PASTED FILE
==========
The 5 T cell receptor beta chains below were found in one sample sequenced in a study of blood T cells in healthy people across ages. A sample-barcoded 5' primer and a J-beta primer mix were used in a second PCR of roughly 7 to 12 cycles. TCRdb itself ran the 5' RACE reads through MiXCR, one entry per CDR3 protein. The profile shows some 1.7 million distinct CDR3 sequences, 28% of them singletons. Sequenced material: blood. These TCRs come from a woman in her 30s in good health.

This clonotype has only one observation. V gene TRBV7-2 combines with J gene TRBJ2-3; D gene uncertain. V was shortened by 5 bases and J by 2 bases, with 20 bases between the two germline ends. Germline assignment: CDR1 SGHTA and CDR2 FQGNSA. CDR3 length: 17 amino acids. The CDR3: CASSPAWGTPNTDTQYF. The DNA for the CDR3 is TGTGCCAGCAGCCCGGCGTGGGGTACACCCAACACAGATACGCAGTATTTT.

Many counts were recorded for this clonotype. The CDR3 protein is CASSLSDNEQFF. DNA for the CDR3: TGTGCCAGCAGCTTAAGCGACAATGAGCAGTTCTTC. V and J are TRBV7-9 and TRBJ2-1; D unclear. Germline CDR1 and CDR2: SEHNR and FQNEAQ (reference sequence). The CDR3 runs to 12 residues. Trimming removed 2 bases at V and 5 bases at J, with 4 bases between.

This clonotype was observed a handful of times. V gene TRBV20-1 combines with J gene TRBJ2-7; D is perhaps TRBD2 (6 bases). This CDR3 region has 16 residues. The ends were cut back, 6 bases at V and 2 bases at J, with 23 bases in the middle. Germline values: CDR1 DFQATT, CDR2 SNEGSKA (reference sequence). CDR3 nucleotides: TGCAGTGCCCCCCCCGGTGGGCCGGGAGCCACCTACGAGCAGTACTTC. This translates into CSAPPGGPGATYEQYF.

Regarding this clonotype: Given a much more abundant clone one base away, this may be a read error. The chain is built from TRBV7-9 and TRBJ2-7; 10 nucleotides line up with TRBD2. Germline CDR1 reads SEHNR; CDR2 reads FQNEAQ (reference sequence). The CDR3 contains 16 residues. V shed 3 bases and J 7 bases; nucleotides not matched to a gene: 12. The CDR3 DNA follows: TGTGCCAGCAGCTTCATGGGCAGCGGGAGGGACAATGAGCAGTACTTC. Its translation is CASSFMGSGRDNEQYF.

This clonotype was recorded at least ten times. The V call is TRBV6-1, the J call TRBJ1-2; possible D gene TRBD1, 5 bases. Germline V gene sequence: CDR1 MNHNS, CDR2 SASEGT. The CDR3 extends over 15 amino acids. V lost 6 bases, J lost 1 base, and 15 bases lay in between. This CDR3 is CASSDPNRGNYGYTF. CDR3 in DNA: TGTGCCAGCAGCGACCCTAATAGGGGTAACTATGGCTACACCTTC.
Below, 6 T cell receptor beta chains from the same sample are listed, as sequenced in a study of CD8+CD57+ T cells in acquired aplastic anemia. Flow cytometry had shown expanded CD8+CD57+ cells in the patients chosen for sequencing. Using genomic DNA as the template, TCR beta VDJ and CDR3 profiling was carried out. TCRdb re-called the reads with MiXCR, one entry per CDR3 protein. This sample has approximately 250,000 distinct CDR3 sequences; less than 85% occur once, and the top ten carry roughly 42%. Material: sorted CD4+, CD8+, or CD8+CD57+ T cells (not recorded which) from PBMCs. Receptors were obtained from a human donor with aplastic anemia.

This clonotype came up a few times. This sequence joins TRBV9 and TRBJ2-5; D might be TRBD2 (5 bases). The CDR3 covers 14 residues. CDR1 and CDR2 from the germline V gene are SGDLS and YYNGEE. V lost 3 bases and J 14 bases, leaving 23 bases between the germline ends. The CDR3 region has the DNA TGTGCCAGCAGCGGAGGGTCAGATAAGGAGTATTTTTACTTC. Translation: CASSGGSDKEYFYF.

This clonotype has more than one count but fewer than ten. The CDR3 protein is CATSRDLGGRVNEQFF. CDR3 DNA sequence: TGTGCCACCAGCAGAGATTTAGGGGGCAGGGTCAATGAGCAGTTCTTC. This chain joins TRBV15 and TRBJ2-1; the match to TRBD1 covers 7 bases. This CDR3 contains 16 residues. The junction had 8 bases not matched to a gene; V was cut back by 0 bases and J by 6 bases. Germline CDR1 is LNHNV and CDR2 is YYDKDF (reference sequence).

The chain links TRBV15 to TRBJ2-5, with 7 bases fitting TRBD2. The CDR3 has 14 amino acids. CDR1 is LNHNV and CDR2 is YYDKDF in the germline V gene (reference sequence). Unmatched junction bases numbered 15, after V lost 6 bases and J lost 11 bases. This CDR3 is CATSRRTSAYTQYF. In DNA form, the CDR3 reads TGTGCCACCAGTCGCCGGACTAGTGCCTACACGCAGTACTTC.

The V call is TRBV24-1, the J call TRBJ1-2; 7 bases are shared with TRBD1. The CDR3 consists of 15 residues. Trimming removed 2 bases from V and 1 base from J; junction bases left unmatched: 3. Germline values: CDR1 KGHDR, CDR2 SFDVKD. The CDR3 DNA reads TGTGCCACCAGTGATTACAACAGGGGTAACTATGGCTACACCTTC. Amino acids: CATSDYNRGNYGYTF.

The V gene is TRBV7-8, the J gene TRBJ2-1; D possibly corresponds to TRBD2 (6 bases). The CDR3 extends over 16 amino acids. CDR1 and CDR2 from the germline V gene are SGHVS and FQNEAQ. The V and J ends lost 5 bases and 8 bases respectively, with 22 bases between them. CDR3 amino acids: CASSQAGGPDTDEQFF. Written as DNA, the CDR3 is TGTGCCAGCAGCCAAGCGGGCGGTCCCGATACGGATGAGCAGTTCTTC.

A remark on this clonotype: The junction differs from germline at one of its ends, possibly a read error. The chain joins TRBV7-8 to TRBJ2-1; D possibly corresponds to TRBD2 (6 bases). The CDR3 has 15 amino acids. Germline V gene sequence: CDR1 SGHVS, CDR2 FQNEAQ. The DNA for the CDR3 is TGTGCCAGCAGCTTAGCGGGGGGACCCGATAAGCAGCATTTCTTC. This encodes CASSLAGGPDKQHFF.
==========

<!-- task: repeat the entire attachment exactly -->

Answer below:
The 5 T cell receptor beta chains below were found in one sample sequenced in a study of blood T cells in healthy people across ages. A sample-barcoded 5' primer and a J-beta primer mix were used in a second PCR of roughly 7 to 12 cycles. TCRdb itself ran the 5' RACE reads through MiXCR, one entry per CDR3 protein. The profile shows some 1.7 million distinct CDR3 sequences, 28% of them singletons. Sequenced material: blood. These TCRs come from a woman in her 30s in good health.

This clonotype has only one observation. V gene TRBV7-2 combines with J gene TRBJ2-3; D gene uncertain. V was shortened by 5 bases and J by 2 bases, with 20 bases between the two germline ends. Germline assignment: CDR1 SGHTA and CDR2 FQGNSA. CDR3 length: 17 amino acids. The CDR3: CASSPAWGTPNTDTQYF. The DNA for the CDR3 is TGTGCCAGCAGCCCGGCGTGGGGTACACCCAACACAGATACGCAGTATTTT.

Many counts were recorded for this clonotype. The CDR3 protein is CASSLSDNEQFF. DNA for the CDR3: TGTGCCAGCAGCTTAAGCGACAATGAGCAGTTCTTC. V and J are TRBV7-9 and TRBJ2-1; D unclear. Germline CDR1 and CDR2: SEHNR and FQNEAQ (reference sequence). The CDR3 runs to 12 residues. Trimming removed 2 bases at V and 5 bases at J, with 4 bases between.

This clonotype was observed a handful of times. V gene TRBV20-1 combines with J gene TRBJ2-7; D is perhaps TRBD2 (6 bases). This CDR3 region has 16 residues. The ends were cut back, 6 bases at V and 2 bases at J, with 23 bases in the middle. Germline values: CDR1 DFQATT, CDR2 SNEGSKA (reference sequence). CDR3 nucleotides: TGCAGTGCCCCCCCCGGTGGGCCGGGAGCCACCTACGAGCAGTACTTC. This translates into CSAPPGGPGATYEQYF.

Regarding this clonotype: Given a much more abundant clone one base away, this may be a read error. The chain is built from TRBV7-9 and TRBJ2-7; 10 nucleotides line up with TRBD2. Germline CDR1 reads SEHNR; CDR2 reads FQNEAQ (reference sequence). The CDR3 contains 16 residues. V shed 3 bases and J 7 bases; nucleotides not matched to a gene: 12. The CDR3 DNA follows: TGTGCCAGCAGCTTCATGGGCAGCGGGAGGGACAATGAGCAGTACTTC. Its translation is CASSFMGSGRDNEQYF.

This clonotype was recorded at least ten times. The V call is TRBV6-1, the J call TRBJ1-2; possible D gene TRBD1, 5 bases. Germline V gene sequence: CDR1 MNHNS, CDR2 SASEGT. The CDR3 extends over 15 amino acids. V lost 6 bases, J lost 1 base, and 15 bases lay in between. This CDR3 is CASSDPNRGNYGYTF. CDR3 in DNA: TGTGCCAGCAGCGACCCTAATAGGGGTAACTATGGCTACACCTTC.
Below, 6 T cell receptor beta chains from the same sample are listed, as sequenced in a study of CD8+CD57+ T cells in acquired aplastic anemia. Flow cytometry had shown expanded CD8+CD57+ cells in the patients chosen for sequencing. Using genomic DNA as the template, TCR beta VDJ and CDR3 profiling was carried out. TCRdb re-called the reads with MiXCR, one entry per CDR3 protein. This sample has approximately 250,000 distinct CDR3 sequences; less than 85% occur once, and the top ten carry roughly 42%. Material: sorted CD4+, CD8+, or CD8+CD57+ T cells (not recorded which) from PBMCs. Receptors were obtained from a human donor with aplastic anemia.

This clonotype came up a few times. This sequence joins TRBV9 and TRBJ2-5; D might be TRBD2 (5 bases). The CDR3 covers 14 residues. CDR1 and CDR2 from the germline V gene are SGDLS and YYNGEE. V lost 3 bases and J 14 bases, leaving 23 bases between the germline ends. The CDR3 region has the DNA TGTGCCAGCAGCGGAGGGTCAGATAAGGAGTATTTTTACTTC. Translation: CASSGGSDKEYFYF.

This clonotype has more than one count but fewer than ten. The CDR3 protein is CATSRDLGGRVNEQFF. CDR3 DNA sequence: TGTGCCACCAGCAGAGATTTAGGGGGCAGGGTCAATGAGCAGTTCTTC. This chain joins TRBV15 and TRBJ2-1; the match to TRBD1 covers 7 bases. This CDR3 contains 16 residues. The junction had 8 bases not matched to a gene; V was cut back by 0 bases and J by 6 bases. Germline CDR1 is LNHNV and CDR2 is YYDKDF (reference sequence).

The chain links TRBV15 to TRBJ2-5, with 7 bases fitting TRBD2. The CDR3 has 14 amino acids. CDR1 is LNHNV and CDR2 is YYDKDF in the germline V gene (reference sequence). Unmatched junction bases numbered 15, after V lost 6 bases and J lost 11 bases. This CDR3 is CATSRRTSAYTQYF. In DNA form, the CDR3 reads TGTGCCACCAGTCGCCGGACTAGTGCCTACACGCAGTACTTC.

The V call is TRBV24-1, the J call TRBJ1-2; 7 bases are shared with TRBD1. The CDR3 consists of 15 residues. Trimming removed 2 bases from V and 1 base from J; junction bases left unmatched: 3. Germline values: CDR1 KGHDR, CDR2 SFDVKD. The CDR3 DNA reads TGTGCCACCAGTGATTACAACAGGGGTAACTATGGCTACACCTTC. Amino acids: CATSDYNRGNYGYTF.

The V gene is TRBV7-8, the J gene TRBJ2-1; D possibly corresponds to TRBD2 (6 bases). The CDR3 extends over 16 amino acids. CDR1 and CDR2 from the germline V gene are SGHVS and FQNEAQ. The V and J ends lost 5 bases and 8 bases respectively, with 22 bases between them. CDR3 amino acids: CASSQAGGPDTDEQFF. Written as DNA, the CDR3 is TGTGCCAGCAGCCAAGCGGGCGGTCCCGATACGGATGAGCAGTTCTTC.

A remark on this clonotype: The junction differs from germline at one of its ends, possibly a read error. The chain joins TRBV7-8 to TRBJ2-1; D possibly corresponds to TRBD2 (6 bases). The CDR3 has 15 amino acids. Germline V gene sequence: CDR1 SGHVS, CDR2 FQNEAQ. The DNA for the CDR3 is TGTGCCAGCAGCTTAGCGGGGGGACCCGATAAGCAGCATTTCTTC. This encodes CASSLAGGPDKQHFF.